10 Things I Learned in 2018

I don’t think I’m alone when I say 2018 was… strange. It lasted forever. There were good parts and bad parts, and I think overall they balanced each other out. Personally, 2017 was one of the best years of my life, so finishing up an aggressively average year feels a bit weird. A bit off. But I’ll be celebrating the end of 2018 and starting 2019 with some of my favorite people in the world, and regardless of what kind of year it was, that’s a wonderful thing. Whether or not you make resolutions, this time of year is excellent to look back on your year and see how much you’ve grown and what you’ve learned. This year was way too long for me to not learn a lot, so I thought I’d share some of it, partly to remind myself of lessons I’d like to carry into the new year, and partly to encourage you to reflect on what you learned and what you want to take into your new year.

1. Confrontation sucks, but it’s an essential part of growing up. This year was full of confrontation, in my social, academic, romantic, and work life. I hate confrontation. I used to cry whenever I thought someone might be mad at me. I used to be petty and passive aggressive and avoid confrontation like the plague. Pro tip: you can’t get through life like that. It sucks having to confront any problem, especially if hurt feelings or brutal honesty are involved, but talking through any issue is so much more satisfying than ghosting someone or being ghosted. Honestly, I can think of a few really specific moments this year where I wish I could go back and be more direct with what was bothering me. Ties would still be lost, but they wouldn’t have been severed. It’s not like confrontation has gotten any easier; it’s that the aftermath of confrontation is easier than the aftermath of a pointless fight or dropping the relationship completely. And a huge take away from this year was that confrontation doesn’t always mean a fight. It should be a conversation.


2. Being alone is so special. Winter quarter, right at the beginning of 2018, my roommate took a leave of absence and suddenly, I found myself alone in a dorm I used to share with a good friend, on a floor of people who were all good friends, all of whom I was too shy to speak to without my roommate. The concept of loneliness was on my mind a lot, and I was terrified I would fall into the void if I spent too much time by myself. The complete opposite happened. I really quickly learned how to be alone without feeling lonely, how to go out by myself, how to not feel like everyone was staring at me if I sat alone in the cafeteria, how to stay in for a night and treat myself to a night of me-time. Before this year, I always associated being alone with loneliness, and this year I learned that’s not the case at all. Being alone is so special. I value the time I spend with my friends, and I equally value the time I spend alone.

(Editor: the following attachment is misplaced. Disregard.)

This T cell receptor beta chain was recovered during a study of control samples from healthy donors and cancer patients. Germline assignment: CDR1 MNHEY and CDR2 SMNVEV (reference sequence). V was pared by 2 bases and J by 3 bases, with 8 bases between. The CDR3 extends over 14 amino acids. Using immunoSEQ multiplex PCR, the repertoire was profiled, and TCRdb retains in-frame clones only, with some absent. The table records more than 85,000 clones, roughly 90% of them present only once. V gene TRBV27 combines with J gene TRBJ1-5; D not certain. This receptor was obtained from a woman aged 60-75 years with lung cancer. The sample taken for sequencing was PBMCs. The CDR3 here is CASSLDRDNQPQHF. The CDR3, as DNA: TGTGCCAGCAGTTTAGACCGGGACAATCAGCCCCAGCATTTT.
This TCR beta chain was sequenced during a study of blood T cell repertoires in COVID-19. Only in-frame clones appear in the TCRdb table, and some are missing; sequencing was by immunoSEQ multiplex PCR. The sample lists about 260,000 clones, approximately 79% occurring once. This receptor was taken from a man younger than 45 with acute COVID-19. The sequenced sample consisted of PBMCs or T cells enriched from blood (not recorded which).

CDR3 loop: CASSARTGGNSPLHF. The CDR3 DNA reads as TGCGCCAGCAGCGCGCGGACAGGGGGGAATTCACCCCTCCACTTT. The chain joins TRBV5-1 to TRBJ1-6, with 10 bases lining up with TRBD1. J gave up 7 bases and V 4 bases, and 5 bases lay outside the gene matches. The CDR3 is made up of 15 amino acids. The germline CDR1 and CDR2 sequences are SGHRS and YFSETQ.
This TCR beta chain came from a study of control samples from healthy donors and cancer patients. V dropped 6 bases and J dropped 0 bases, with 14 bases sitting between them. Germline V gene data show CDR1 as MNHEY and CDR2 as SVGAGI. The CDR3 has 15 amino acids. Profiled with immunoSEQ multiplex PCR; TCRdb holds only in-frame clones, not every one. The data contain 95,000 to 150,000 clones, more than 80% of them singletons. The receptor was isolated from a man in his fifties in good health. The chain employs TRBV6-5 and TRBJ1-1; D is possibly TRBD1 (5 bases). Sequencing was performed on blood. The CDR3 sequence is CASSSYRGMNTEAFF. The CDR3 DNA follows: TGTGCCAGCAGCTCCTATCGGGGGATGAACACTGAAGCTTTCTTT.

3. Being bisexual is cool and valid. My first year of college and into the summer, I exclusively dated girls. I’ve been out for a couple years, but when I came out, I had a boyfriend, and I think it made it easier for everyone, including myself, to push my sexuality out of sight, out of mind. When I came to college, I decided to stop limiting myself. I downloaded Tinder and went on a lot of first dates with girls. Only a few of them led to anything, but nothing more serious that dating happened. I found that I was still uncomfortable being that honest with myself, because I had never dated any girls before, so how did I know that was what I wanted? (Because you’re attracted to girls, Freshman Me. That’s how you know you really like girls. Duh.) Then a few months ago, I started talking to a girl, and I really liked her. I liked listening to everything she had to say, and I liked spending time with her, and I liked how easy it was for me to be present in the moment with her and not overthink everything I was doing and saying. I was honest with her, and she was okay with me being “a baby gay,” as she called it. It didn’t work out, and that’s okay. Usually, when I start to like a boy, there’s a voice in my head that will tell me I’m not really bisexual. When I started dating my boyfriend, that voice wasn’t there. It took a lot of work for me to get to this point, and there’s obviously no exact science to accepting your sexuality, but that happened for me this year, and for that reason, I’ll fondly remember 2018 for years to come.